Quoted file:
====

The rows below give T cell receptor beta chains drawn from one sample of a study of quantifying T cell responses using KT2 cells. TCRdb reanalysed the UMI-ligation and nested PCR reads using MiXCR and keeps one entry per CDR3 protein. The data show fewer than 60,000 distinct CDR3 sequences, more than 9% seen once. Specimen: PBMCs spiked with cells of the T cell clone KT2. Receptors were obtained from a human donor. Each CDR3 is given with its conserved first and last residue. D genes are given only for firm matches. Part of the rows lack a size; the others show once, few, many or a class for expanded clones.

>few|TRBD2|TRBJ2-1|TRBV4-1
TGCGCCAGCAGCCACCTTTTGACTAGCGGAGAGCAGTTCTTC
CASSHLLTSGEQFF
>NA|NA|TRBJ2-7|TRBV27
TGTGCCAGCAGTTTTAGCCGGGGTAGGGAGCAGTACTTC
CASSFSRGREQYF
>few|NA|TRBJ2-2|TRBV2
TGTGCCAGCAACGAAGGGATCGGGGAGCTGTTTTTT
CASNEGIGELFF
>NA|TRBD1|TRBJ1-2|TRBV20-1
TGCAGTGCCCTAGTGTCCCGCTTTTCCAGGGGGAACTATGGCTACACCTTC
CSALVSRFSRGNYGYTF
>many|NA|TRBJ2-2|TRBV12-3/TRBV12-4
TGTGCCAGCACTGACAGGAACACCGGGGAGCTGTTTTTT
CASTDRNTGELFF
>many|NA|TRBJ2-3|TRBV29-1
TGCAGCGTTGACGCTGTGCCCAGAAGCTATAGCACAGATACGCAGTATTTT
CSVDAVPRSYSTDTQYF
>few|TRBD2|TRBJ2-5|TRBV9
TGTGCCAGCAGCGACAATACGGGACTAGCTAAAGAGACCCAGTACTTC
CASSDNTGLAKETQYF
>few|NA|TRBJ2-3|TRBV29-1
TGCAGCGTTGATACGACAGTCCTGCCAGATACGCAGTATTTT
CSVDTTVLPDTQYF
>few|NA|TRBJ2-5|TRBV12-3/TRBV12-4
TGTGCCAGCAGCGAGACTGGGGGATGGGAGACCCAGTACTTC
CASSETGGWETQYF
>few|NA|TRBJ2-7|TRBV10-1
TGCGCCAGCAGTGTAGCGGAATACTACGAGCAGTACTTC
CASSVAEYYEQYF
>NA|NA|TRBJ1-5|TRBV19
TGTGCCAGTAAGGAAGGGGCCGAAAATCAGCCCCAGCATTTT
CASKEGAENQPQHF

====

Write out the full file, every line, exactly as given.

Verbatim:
The rows below give T cell receptor beta chains drawn from one sample of a study of quantifying T cell responses using KT2 cells. TCRdb reanalysed the UMI-ligation and nested PCR reads using MiXCR and keeps one entry per CDR3 protein. The data show fewer than 60,000 distinct CDR3 sequences, more than 9% seen once. Specimen: PBMCs spiked with cells of the T cell clone KT2. Receptors were obtained from a human donor. Each CDR3 is given with its conserved first and last residue. D genes are given only for firm matches. Part of the rows lack a size; the others show once, few, many or a class for expanded clones.

>few|TRBD2|TRBJ2-1|TRBV4-1
TGCGCCAGCAGCCACCTTTTGACTAGCGGAGAGCAGTTCTTC
CASSHLLTSGEQFF
>NA|NA|TRBJ2-7|TRBV27
TGTGCCAGCAGTTTTAGCCGGGGTAGGGAGCAGTACTTC
CASSFSRGREQYF
>few|NA|TRBJ2-2|TRBV2
TGTGCCAGCAACGAAGGGATCGGGGAGCTGTTTTTT
CASNEGIGELFF
>NA|TRBD1|TRBJ1-2|TRBV20-1
TGCAGTGCCCTAGTGTCCCGCTTTTCCAGGGGGAACTATGGCTACACCTTC
CSALVSRFSRGNYGYTF
>many|NA|TRBJ2-2|TRBV12-3/TRBV12-4
TGTGCCAGCACTGACAGGAACACCGGGGAGCTGTTTTTT
CASTDRNTGELFF
>many|NA|TRBJ2-3|TRBV29-1
TGCAGCGTTGACGCTGTGCCCAGAAGCTATAGCACAGATACGCAGTATTTT
CSVDAVPRSYSTDTQYF
>few|TRBD2|TRBJ2-5|TRBV9
TGTGCCAGCAGCGACAATACGGGACTAGCTAAAGAGACCCAGTACTTC
CASSDNTGLAKETQYF
>few|NA|TRBJ2-3|TRBV29-1
TGCAGCGTTGATACGACAGTCCTGCCAGATACGCAGTATTTT
CSVDTTVLPDTQYF
>few|NA|TRBJ2-5|TRBV12-3/TRBV12-4
TGTGCCAGCAGCGAGACTGGGGGATGGGAGACCCAGTACTTC
CASSETGGWETQYF
>few|NA|TRBJ2-7|TRBV10-1
TGCGCCAGCAGTGTAGCGGAATACTACGAGCAGTACTTC
CASSVAEYYEQYF
>NA|NA|TRBJ1-5|TRBV19
TGTGCCAGTAAGGAAGGGGCCGAAAATCAGCCCCAGCATTTT
CASKEGAENQPQHF